In stark contrast, enterprise sales processes involve more stakeholders, more time, and more organizational hurdles. Companies of 100+ employees will involve on average 7 people when deciding to buy software, and often take months to close a deal. This requires a more hands-on approach: sales teams need a detailed understanding of your customers’ strategic priorities and KPIs. They should also consider leveraging partnership-selling between Account Executives and Solution Engineers to offer more tailored advice.
With all the different stakeholders and stages involved, enterprise deals can get complicated quickly. Consider visually mapping out the path to close to help navigate these lengthy, complex buyer journeys.
To effectively capture upmarket opportunities, it’s critical to understand where to leverage people and where to streamline with automation. This requires answering the following questions:
These questions will reveal the mission-critical junctures where you need people to sell your product, and the easier hurdles that you can leave to automation. In short: reserve your talented, creative, and expensive salespeople for the customers and moments where they have the greatest incremental impact, both on your customers and your business.
In the early days of growth, your company will likely employ founder-led sales to win your first set of customers. Companies at this stage often critically mistake founder-led customers as indicative of their product-market fit at scale. Your early customers will likely be early adopters willing to take a risk on a fledgling startup, and these sales likely won’t be reproducible at scale. As such, your true ideal customer profiles or sales playbook won’t reveal themselves until you’ve learned how to sell to strangers.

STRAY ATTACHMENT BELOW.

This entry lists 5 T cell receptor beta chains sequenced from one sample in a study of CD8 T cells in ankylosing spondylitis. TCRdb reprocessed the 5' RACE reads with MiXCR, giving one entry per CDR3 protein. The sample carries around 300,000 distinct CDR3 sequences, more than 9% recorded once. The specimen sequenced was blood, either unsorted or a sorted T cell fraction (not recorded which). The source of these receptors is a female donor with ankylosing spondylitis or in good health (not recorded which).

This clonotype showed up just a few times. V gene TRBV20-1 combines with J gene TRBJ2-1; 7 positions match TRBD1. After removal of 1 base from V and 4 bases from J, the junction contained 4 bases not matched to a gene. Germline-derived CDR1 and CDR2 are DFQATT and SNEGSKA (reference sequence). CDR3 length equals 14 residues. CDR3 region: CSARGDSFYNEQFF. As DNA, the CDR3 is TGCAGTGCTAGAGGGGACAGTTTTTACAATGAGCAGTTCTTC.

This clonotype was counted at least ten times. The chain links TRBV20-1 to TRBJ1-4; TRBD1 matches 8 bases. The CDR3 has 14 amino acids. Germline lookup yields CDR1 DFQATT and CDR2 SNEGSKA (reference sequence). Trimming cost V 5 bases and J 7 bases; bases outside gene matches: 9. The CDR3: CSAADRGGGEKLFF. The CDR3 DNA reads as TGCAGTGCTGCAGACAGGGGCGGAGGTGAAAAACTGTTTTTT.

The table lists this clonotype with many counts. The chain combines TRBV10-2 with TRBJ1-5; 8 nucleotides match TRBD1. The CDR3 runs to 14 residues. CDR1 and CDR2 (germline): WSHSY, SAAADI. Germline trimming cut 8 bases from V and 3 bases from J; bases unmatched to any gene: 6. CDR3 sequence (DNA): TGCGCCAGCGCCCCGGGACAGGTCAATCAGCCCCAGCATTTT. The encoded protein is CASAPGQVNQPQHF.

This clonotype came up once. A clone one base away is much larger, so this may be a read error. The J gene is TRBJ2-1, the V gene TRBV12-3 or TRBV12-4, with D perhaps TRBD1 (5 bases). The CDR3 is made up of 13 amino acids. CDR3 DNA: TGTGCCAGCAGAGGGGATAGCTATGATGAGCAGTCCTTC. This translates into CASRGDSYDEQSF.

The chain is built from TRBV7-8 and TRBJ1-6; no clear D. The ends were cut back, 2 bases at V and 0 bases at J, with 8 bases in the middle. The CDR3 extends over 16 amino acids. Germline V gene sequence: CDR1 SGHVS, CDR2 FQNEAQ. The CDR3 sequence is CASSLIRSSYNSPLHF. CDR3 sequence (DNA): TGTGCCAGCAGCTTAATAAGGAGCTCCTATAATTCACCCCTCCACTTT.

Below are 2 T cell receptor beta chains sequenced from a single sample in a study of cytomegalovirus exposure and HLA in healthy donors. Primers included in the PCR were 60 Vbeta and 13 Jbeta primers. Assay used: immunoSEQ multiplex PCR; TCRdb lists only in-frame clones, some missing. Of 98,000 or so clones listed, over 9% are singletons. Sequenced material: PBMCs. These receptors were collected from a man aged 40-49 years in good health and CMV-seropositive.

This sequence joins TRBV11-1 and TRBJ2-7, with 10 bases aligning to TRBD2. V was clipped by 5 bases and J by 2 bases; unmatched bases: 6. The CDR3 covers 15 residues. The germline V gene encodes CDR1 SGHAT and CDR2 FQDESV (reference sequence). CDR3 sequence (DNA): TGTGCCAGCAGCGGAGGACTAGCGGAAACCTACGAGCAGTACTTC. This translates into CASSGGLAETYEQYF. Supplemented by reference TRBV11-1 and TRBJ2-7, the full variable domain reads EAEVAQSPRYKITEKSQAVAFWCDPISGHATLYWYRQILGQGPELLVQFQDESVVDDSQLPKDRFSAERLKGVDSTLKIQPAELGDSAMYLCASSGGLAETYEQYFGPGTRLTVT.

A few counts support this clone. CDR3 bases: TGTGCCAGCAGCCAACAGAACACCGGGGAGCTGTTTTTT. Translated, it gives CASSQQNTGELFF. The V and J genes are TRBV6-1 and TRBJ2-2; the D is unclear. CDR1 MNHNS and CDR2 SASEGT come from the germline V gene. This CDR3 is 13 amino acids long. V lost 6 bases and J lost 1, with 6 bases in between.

This is where outbound comes in.
In learning to sell to strangers, early outbound sales will give you the opportunity to:
All of this helps you refine your sales toolkit in the ways you’ll need for the longer, multi-stakeholder processes that enterprise sales require.
Your sales team should be a conduit for customer feedback early on (something I’ve written about in the past). Because enterprise has more stakeholders with unique requirements than SMBs, it’s also important to invest in frameworks and rituals to organize that feedback in a way that’s easy to draw from later on. If you cannot adequately categorize and prioritize the needs of enterprise customers, you run the risk of missing critical components or prioritizing your efforts against the wrong needs.
To encourage early adoption and collaboration between your GTM and EPD teams, they should work together to:
Whether your teams are meeting once a month or once a quarter, the key is to establish this flywheel early on so your product can evolve with you as you scale. Here’s an example framework I use with my team that can get you started.
So, should you move your sales team upmarket? For most companies the answer is eventually “yes,” but make sure you’re prepared for the road ahead. If enterprise sales will be important to your business, make sure to:
While this isn’t a comprehensive guide on building enterprise sales teams, these principles have served me well at past companies and guide our thinking as we expand into enterprise sales at Stytch. I hope that they are helpful to you, and would love your thoughts or feedback at email@example.com. In the meantime, good luck on your enterprise journey.